At first glance the answer seems obvious—no.  But not everyone sees things that way. Here’s Bloomberg:

Biden will also ask lawmakers — as he did in last year’s budget request — to impose the 21% minimum on multinational corporations, which the White House says would result in substantial new taxes on pharmaceutical companies. He also wants to quadruple the tax companies must pay when they buy back their own stock to 4% from 1%. Democrats have proposed buyback taxes as a way to encourage companies to invest in workforces and equipment over share repurchases.

Corporations have several different ways of rewarding investors.  One method is dividends.  Another approach is to use a stock buyback, which leads to capital gains.  Many investors prefer to receive capital gains, which are generally treated more favorably than dividends in the federal tax code (partly because the gains are not taxed until the stock is sold.)  By taxing stock buybacks, the government would be raising the effective tax rate on capital formation.

These taxes do not encourage investment—just the opposite.  Instead, they tend to push investment into less productive areas.  Thus suppose company A can earn a 5% rate of return on capital and company B can earn a 10% rate of return.  Ideally, profits earned by company A would be paid out to owners, who would redirect funds to investments made by company B.  This tax provision seems motivated by the desire to make each company more self sufficient, relying on its own internal funds for capital investment.  But an economy where each organization is self-sufficient is much less efficient than an economy structured around specialization and trade.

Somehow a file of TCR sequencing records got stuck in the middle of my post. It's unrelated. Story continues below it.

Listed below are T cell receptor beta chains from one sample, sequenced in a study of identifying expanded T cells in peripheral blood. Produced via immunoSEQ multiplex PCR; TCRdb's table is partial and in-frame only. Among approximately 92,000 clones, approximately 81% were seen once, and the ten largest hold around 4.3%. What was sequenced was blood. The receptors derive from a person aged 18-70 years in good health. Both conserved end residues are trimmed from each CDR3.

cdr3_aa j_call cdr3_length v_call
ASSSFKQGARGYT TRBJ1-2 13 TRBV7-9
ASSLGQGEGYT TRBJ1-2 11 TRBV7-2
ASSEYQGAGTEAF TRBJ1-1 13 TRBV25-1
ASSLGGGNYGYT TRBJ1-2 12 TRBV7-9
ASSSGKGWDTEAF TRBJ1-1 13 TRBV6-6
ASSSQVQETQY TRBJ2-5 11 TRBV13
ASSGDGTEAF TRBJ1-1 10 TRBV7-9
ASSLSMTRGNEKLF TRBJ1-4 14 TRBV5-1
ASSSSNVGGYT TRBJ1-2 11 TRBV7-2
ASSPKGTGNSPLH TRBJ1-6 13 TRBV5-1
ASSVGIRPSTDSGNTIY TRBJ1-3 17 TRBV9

Perhaps there is some other motivation for this proposed tax change.  If so, I cannot imagine what it is.